Thinker in Residence Blog

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Off to the Capital

Posted by peggyhora on September 16, 2009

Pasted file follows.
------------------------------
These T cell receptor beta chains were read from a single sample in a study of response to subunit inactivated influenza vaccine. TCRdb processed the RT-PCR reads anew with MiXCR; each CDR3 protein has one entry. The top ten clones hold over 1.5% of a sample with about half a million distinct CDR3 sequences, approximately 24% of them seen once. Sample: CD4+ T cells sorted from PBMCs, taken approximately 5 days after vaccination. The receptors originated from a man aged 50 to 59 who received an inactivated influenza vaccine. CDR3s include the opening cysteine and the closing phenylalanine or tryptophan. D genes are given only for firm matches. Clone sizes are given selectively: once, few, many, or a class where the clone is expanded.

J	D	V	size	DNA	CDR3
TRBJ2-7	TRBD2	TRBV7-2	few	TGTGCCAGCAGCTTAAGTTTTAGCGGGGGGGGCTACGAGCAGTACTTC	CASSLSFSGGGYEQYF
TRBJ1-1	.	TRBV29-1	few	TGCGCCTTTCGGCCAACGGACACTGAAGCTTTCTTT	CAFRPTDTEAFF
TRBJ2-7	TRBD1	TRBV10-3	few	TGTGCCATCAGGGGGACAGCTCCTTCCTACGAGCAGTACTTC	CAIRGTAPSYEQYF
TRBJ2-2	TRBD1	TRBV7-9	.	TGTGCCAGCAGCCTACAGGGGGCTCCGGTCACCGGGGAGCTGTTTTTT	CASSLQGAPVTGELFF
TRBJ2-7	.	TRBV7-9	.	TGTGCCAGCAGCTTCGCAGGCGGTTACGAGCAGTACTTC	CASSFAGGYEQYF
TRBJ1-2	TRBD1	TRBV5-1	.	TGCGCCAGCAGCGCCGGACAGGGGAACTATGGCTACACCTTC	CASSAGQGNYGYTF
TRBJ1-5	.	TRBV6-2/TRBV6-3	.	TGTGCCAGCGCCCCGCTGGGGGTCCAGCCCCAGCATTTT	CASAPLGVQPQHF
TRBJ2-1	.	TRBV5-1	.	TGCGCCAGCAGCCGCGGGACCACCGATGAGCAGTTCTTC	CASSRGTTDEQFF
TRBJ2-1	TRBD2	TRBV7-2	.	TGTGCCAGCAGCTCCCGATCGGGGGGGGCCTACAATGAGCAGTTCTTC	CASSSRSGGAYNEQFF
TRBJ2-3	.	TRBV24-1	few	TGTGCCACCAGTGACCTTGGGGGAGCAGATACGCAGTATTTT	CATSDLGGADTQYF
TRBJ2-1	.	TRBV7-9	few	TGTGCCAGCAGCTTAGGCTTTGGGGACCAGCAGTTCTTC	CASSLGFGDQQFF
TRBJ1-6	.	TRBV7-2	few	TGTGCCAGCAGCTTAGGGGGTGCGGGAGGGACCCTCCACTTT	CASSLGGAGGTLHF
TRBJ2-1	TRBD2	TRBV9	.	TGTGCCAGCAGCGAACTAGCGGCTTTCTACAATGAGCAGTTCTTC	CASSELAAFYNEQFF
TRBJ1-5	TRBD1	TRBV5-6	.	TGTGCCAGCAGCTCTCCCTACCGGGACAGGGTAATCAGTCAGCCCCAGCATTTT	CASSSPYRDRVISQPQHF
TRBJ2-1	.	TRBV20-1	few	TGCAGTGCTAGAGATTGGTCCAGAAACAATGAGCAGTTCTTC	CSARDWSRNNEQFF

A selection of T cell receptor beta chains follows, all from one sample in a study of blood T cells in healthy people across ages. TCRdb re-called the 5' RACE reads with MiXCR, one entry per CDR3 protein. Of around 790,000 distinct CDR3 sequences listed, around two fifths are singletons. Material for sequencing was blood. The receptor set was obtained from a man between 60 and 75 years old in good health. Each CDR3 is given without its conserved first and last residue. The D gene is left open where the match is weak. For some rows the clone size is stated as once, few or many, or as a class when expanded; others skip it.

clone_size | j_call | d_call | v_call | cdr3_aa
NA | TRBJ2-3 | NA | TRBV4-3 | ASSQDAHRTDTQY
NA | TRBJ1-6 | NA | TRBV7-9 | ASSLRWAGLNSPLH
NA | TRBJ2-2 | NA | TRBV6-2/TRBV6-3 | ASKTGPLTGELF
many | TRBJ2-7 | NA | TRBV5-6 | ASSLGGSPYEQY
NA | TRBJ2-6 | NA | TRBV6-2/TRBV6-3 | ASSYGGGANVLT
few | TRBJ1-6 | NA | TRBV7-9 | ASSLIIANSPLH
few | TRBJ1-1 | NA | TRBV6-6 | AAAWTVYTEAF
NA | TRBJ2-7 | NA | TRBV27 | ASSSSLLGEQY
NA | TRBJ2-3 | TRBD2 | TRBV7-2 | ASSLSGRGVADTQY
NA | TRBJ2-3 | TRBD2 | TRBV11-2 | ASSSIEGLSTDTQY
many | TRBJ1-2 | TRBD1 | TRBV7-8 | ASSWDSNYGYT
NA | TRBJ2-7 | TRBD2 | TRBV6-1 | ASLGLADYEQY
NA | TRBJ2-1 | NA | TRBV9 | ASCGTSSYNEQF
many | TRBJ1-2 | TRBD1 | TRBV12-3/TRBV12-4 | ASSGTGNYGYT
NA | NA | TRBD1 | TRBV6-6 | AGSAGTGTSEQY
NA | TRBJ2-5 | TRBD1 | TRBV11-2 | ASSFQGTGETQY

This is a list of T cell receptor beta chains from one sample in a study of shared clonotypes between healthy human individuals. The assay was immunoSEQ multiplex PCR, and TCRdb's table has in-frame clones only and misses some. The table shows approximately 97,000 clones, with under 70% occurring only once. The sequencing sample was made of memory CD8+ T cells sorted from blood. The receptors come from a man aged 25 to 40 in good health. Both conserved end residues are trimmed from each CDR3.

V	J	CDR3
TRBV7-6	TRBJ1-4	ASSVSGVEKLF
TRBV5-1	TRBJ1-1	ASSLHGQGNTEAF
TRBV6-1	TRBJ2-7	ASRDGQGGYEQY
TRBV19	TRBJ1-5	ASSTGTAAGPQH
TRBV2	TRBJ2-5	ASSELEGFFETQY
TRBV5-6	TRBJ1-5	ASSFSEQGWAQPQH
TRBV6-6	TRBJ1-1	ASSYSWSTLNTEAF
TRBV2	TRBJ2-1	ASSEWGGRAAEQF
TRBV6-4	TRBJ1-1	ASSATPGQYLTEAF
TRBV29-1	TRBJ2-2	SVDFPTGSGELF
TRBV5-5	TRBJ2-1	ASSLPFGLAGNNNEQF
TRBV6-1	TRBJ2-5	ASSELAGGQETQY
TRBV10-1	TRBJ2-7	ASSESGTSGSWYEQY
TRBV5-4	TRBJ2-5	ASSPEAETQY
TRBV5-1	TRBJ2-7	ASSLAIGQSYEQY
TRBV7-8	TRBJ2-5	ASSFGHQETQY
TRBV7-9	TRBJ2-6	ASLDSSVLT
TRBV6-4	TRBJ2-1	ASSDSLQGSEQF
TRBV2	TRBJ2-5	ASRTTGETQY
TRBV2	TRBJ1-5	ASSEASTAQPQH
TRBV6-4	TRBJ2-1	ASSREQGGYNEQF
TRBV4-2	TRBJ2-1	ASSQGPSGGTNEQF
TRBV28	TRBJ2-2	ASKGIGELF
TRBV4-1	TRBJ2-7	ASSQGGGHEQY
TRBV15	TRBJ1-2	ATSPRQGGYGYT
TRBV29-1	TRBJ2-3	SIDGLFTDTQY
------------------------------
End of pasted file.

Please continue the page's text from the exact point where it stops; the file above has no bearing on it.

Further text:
Monday was a catch up day going over emails, organizing materials, deciding what comes back to California and what stays in Adelaide until my next visit.  I also had time to consult with office mates on the last two weeks’ schedules and projects that must be completed before I leave.  I’m going to be writing more think pieces, posting more academic pieces on the Thinker website, and posing questions for a “public poll” on the local newspaper’s website.  Monday evening I went to the airport with Ingrid Haythorpe from the Attorney Gnereal’s Department to fly to Canberra for all day meetings on Tuesday.  We stayed in a hotel overlooking the lake and started our day at 9:00 with the first round of meetings.  I then made a presentation to the AG staff and then met privately with the AG’s chief of staff, Roger Wilkins.  He was very enthusiastic about some of my ideas for collaboration between the Federal and South Australia’s courts.  More to come on this subject when it’s public.  The afternoon included some more meetings then we were off to the airport for Adelaide.  Wed. started early with an appearance before the Senior Management Council of the state government.  These are all the top staff of 15 or so departments.  They seemed interested in my observations and pleased with my progress so far.  One of the most interesting parts of the day was a tour of the women’s prison for the state.  There are 125 or so women and the warden thought that was a lot.   I told her there were more women in custody in California than in the rest of the world and she was shocked.  She was even more horrified when I described Pelican Bay, our state’s “super max” prison and the SHU (Special Housing Unit) where prisoners may be kept in solitary confinement for months.  This often results in psychosis.  The prison was not pretty or particularly comfortable but the women are treated humanely, have social services, programming, psychologists, have started a garden, and have access to computers.  I was quite impressed with the humanity of the facility.  Sue and I then went to James Nash House, a forensic psychiatric facility.  In one of the dorms I was shown around by one of the “guests.”  David had been on site for six years.  I don’t know what his crime was but he was highly functional and quite social.  We then went to a Thai restaurant for a quick bite and although the menu spelled things differently, I did find my favorite chicken coconut soup (tom gai).  The final event of the day was a roundtable seminar on “multi door courthouses” promoting ADR (appropriate dispute resolution rather than alternative dispute resolution).  It’s been a wild couple of days and I can’t believe I’ll be home in less than two weeks.  It will be with mixed emotions that I leave since I feel like I could understand so much more.  On the other hand, I’m anxious to see my family and friends and sleep in my own bed even though my friend Gloria who is house sitting tells me there’s a 25 kilo dog that’s barking in the wee hours the past couple of days.  Maybe it will be gone by the time I arrive.  As Scarlett O’Hara said, “Tomorrow is another day” which includes a seminar sponsored by Flinders Law School.  They originally expected 30-40 participants but the latest number is 123.  Wow.

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